The inevitable guilt may cause some to trim their personal impact, but it seems paralyzing for most people. Better to feel outrage, at the powerful ideologues, pessimists, and political cowards who keep us trapped in a dependency on fuels that power the present by sacrificing the future. This is not freedom, when we are cheated of any positive collective response commensurate with the threat, when we remain little more than conscripts, prodded by car commercials, cultural norms, and enforced economic necessity to collectively sabotage a beloved planet and our children’s prospects.

People think of climate change as an external threat, largely distant in place and time, but I feel it just as much on the inside, aware of the devil’s bargain that pollutes any good I might do day to day.

There was a time when nations were free to collectively counter global threats. We should be even more willing now, proud of sacrifice, challenged to be resourceful rather than extractive, because this time around, no lives need be lost, no war fought — only a rapid disarmament in the insidious chemical war against nature, a shift in habit and technology that squeezes fossil fuels out of our lives.

Stephen K. Hiltner

North Harrison Street

Photos by Charles R. Plohn
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Last Thursday, Youth Services reopened on the third floor of Princeton Public Library after a six-week renovation. Serving the needs of the community’s children, teens, and families, the floor now features distinct spaces based on age and activity. Young children and families came to enjoy the Lego table in the Early Literacy Space. There is also an Independent Reader Area, a Collab Space, STEAM Studio, and Living Room.

By Anne Levin

Since the tragic murder of 17 people at the Marjory Stoneman Douglas High School in Parkland, Florida last week, area public and private schools have had to reconsider how to best provide a safe environment for students, faculty, and staff.

Based on security audits last month, several changes had already been put in place throughout the Princeton Public Schools (PPS). But the Parkland shootings, and a recent incident in which a former student entered and later left the Princeton High School building, prompted more changes be made.  more

JOURNEY OF HOPE: Thirty individuals, including 11 undocumented youth and allies, demanding a clean DREAM Act and the right to stay home, stopped in Princeton on Saturday on their 15-day walk from New York to Washington, D.C. and enjoyed the hospitality of volunteers and the Princeton Nassau Presbyterian Church for dinner and shelter. (Photo by Veronica Olivares-Weber and Shelby Guzman)

By Donald Gilpin

With immigration proposals failing in Congress last week and two separate federal courts having blocked President Trump from ending Deferred Action for Childhood Arrivals (DACA), federal efforts to resolve immigration issues may remain bogged down, but local organizations and individuals are taking action. more

By Donald Gilpin

A new installation by Walter Hood has been commissioned by Princeton University to be placed on the plaza beside the Woodrow Wilson School of Public and International Affairs (WWS) С a step forward in the University’s ongoing struggles with the tarnished legacy of Woodrow Wilson.

The work will be one of the results of the recommendations of a Princeton University trustee committee that proposed a permanent marker at WWS “to educate the campus community and others about the positive and negative dimensions of Wilson’s legacy.” more

LION DANCE: Princeton Friends School students celebrated Chinese New Year with an array of entertainments and cultural presentations by PFS students and visiting artists and organizations. The Chinese language program at PFS has thrived over the past 20 years. (Photo Courtesy of Princeton Friends School)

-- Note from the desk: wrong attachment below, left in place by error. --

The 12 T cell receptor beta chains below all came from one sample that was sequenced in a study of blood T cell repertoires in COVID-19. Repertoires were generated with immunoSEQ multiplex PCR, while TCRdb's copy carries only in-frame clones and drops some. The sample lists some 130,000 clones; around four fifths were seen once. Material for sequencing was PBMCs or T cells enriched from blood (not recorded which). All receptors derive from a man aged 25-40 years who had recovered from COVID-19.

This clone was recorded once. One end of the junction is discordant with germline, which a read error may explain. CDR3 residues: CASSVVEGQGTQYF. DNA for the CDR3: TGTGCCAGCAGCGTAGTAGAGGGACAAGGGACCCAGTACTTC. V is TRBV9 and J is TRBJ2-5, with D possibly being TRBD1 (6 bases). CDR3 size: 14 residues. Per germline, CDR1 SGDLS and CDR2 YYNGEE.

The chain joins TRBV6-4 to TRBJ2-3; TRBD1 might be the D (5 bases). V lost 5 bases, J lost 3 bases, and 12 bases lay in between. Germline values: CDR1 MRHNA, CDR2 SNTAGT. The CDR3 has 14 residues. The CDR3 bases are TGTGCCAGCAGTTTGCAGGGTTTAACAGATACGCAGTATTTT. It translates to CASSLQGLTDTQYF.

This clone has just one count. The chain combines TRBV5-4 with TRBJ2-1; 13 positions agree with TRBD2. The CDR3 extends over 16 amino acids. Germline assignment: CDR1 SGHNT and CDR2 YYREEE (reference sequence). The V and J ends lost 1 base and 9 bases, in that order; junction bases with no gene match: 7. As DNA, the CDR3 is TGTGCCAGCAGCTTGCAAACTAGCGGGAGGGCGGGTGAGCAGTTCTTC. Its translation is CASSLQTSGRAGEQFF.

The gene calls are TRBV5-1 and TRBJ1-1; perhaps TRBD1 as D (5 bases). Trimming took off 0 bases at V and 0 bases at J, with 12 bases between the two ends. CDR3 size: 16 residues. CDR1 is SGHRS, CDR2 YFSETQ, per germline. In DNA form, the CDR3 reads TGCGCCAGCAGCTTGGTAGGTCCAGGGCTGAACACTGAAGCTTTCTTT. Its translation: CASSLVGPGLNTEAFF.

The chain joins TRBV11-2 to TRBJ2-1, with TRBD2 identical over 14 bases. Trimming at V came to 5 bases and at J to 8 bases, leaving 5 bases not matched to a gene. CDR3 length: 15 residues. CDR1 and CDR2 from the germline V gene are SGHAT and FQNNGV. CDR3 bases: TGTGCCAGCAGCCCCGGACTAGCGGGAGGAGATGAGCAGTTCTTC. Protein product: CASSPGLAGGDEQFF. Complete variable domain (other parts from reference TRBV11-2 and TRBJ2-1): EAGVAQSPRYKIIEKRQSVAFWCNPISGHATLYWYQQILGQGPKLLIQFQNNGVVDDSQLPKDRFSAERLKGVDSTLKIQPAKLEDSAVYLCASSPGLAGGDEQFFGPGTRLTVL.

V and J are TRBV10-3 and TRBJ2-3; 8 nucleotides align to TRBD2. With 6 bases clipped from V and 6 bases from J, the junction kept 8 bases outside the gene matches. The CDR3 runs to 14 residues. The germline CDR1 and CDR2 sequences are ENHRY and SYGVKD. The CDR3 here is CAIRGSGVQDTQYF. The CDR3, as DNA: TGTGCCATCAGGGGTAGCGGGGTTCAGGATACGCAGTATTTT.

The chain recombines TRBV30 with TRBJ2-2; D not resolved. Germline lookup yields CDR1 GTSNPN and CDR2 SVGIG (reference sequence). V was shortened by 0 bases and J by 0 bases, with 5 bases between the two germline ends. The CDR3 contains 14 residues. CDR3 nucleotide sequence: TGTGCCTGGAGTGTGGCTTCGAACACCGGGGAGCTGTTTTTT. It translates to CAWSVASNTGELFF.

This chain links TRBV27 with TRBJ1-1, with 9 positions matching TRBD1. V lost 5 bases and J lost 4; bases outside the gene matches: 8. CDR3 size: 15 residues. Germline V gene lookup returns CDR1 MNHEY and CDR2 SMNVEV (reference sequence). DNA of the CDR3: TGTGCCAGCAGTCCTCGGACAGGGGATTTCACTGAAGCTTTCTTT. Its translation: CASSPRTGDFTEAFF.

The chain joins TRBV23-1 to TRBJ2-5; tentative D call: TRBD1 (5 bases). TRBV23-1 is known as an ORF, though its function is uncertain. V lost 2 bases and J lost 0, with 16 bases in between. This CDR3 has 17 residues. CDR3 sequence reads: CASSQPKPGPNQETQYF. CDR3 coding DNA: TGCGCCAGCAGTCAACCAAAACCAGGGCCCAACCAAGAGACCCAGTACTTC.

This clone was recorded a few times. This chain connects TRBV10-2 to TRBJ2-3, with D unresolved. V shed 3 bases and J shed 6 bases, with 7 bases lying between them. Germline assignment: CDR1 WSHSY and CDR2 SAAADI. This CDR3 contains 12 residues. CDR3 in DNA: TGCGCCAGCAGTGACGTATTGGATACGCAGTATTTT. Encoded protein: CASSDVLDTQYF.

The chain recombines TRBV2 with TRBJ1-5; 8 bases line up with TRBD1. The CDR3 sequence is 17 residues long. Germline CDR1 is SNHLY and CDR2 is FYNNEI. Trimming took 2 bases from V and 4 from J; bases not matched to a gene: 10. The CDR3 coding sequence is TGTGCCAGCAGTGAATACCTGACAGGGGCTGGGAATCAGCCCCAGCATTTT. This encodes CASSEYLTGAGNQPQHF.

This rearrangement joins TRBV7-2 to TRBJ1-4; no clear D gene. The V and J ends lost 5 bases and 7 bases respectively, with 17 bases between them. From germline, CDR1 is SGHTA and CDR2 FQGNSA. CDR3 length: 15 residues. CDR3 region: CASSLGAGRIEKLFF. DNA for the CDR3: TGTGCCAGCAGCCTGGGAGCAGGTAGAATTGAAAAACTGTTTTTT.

By Donald Gilpin

Skits and other presentations by students in pre-K through eighth grade, traditional music performed by the school’s string ensemble, a master craftsman demonstrating the traditional art of Chinese paper cutting, a Kung Fu martial artist, and representatives from Peace Ever International TV, affiliated with the United Nations community, were all part of Princeton Friends School’s (PFS) annual Chinese New Year celebrations, held Tuesday, the fifth day of the 16 days of traditional New Year festivities. more

By Anne Levin

Princeton Theological Seminary (PTS) has filed a lawsuit in New Jersey Superior Court against Rider University, regarding Rider’s ongoing attempt to sell Westminster Choir College. The suit says that Rider “appears to have disregarded its obligations to the Seminary and the conditions set by the original donor of the land.”

That donor was Sophia Strong Taylor, who in the 1930s donated property in Princeton to Westminster Choir College. She named PTS as a steward of the gift, stipulating that the ownership of the land would shift to the Seminary “if Westminster ever ceased to operate as a choir college,” according to a press release from PTS. more

Meals on Wheels of Mercer County is participating in the 16th annual March for Meals, a month-long celebration of Meals on Wheels and those who rely on the program in order to remain independent at home.

By dining at local restaurants including Eno Terra, Two Sevens, Chambers Walk, Teresa Caffe, Mediterra, the Yankee Doodle Tap Room, Trenton Social, and Amalfi’s, among others, patrons can help support the program since 10 percent of bills or more are donated to Meals on Wheels. The schedule runs March 4-31, with different restaurants participating in different weeks. more

Three members of the Princeton community will gather for a panel discussion on February 28, 1 p.m., at the Seeley G. Mudd Manuscript Library, 65 Olden Street, Princeton University. The panelists include Dr. Robert Rivers ’53, the first African American member elected to Princeton University’s Board of Trustees; Robert Durkee ’69, Princeton University vice president; and Lieutenant Colonel Kevin McKiernan, Princeton University director of the Army Officer Education Program.